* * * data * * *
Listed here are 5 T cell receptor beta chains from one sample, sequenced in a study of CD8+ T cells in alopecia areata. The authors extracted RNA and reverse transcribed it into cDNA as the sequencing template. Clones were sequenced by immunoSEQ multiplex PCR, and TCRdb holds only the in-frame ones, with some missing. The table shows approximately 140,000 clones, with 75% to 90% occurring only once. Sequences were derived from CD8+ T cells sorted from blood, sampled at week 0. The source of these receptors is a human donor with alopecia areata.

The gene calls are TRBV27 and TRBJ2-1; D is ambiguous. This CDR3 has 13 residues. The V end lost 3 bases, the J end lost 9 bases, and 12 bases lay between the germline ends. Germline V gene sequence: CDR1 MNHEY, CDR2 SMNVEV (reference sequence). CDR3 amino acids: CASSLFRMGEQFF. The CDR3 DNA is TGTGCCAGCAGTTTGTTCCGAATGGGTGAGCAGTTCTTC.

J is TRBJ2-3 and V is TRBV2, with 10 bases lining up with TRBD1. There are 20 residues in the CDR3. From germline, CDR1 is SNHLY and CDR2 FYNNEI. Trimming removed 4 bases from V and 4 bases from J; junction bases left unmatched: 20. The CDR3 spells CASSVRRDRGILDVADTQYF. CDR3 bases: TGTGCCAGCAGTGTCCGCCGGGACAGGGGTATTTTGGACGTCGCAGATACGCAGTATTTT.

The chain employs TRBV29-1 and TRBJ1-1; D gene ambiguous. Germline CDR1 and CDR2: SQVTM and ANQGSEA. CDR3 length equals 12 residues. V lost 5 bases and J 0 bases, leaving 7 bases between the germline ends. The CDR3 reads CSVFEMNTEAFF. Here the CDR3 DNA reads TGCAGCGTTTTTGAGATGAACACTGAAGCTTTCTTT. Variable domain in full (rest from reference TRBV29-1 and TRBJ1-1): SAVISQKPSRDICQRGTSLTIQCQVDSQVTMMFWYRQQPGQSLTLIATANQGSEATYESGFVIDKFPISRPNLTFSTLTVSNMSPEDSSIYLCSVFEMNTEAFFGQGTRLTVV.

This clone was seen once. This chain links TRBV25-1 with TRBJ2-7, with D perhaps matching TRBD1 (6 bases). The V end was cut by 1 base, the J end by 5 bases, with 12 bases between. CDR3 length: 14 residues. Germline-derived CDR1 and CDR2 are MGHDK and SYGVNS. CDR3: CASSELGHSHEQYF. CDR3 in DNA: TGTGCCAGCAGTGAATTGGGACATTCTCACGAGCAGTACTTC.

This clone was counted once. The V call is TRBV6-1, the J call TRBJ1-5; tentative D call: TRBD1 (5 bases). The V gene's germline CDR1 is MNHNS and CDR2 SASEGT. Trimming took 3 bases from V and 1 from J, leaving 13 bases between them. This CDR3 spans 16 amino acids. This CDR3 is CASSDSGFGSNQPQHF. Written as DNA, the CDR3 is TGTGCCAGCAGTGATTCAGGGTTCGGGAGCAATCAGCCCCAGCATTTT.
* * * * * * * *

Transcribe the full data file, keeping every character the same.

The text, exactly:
Listed here are 5 T cell receptor beta chains from one sample, sequenced in a study of CD8+ T cells in alopecia areata. The authors extracted RNA and reverse transcribed it into cDNA as the sequencing template. Clones were sequenced by immunoSEQ multiplex PCR, and TCRdb holds only the in-frame ones, with some missing. The table shows approximately 140,000 clones, with 75% to 90% occurring only once. Sequences were derived from CD8+ T cells sorted from blood, sampled at week 0. The source of these receptors is a human donor with alopecia areata.

The gene calls are TRBV27 and TRBJ2-1; D is ambiguous. This CDR3 has 13 residues. The V end lost 3 bases, the J end lost 9 bases, and 12 bases lay between the germline ends. Germline V gene sequence: CDR1 MNHEY, CDR2 SMNVEV (reference sequence). CDR3 amino acids: CASSLFRMGEQFF. The CDR3 DNA is TGTGCCAGCAGTTTGTTCCGAATGGGTGAGCAGTTCTTC.

J is TRBJ2-3 and V is TRBV2, with 10 bases lining up with TRBD1. There are 20 residues in the CDR3. From germline, CDR1 is SNHLY and CDR2 FYNNEI. Trimming removed 4 bases from V and 4 bases from J; junction bases left unmatched: 20. The CDR3 spells CASSVRRDRGILDVADTQYF. CDR3 bases: TGTGCCAGCAGTGTCCGCCGGGACAGGGGTATTTTGGACGTCGCAGATACGCAGTATTTT.

The chain employs TRBV29-1 and TRBJ1-1; D gene ambiguous. Germline CDR1 and CDR2: SQVTM and ANQGSEA. CDR3 length equals 12 residues. V lost 5 bases and J 0 bases, leaving 7 bases between the germline ends. The CDR3 reads CSVFEMNTEAFF. Here the CDR3 DNA reads TGCAGCGTTTTTGAGATGAACACTGAAGCTTTCTTT. Variable domain in full (rest from reference TRBV29-1 and TRBJ1-1): SAVISQKPSRDICQRGTSLTIQCQVDSQVTMMFWYRQQPGQSLTLIATANQGSEATYESGFVIDKFPISRPNLTFSTLTVSNMSPEDSSIYLCSVFEMNTEAFFGQGTRLTVV.

This clone was seen once. This chain links TRBV25-1 with TRBJ2-7, with D perhaps matching TRBD1 (6 bases). The V end was cut by 1 base, the J end by 5 bases, with 12 bases between. CDR3 length: 14 residues. Germline-derived CDR1 and CDR2 are MGHDK and SYGVNS. CDR3: CASSELGHSHEQYF. CDR3 in DNA: TGTGCCAGCAGTGAATTGGGACATTCTCACGAGCAGTACTTC.

This clone was counted once. The V call is TRBV6-1, the J call TRBJ1-5; tentative D call: TRBD1 (5 bases). The V gene's germline CDR1 is MNHNS and CDR2 SASEGT. Trimming took 3 bases from V and 1 from J, leaving 13 bases between them. This CDR3 spans 16 amino acids. This CDR3 is CASSDSGFGSNQPQHF. Written as DNA, the CDR3 is TGTGCCAGCAGTGATTCAGGGTTCGGGAGCAATCAGCCCCAGCATTTT.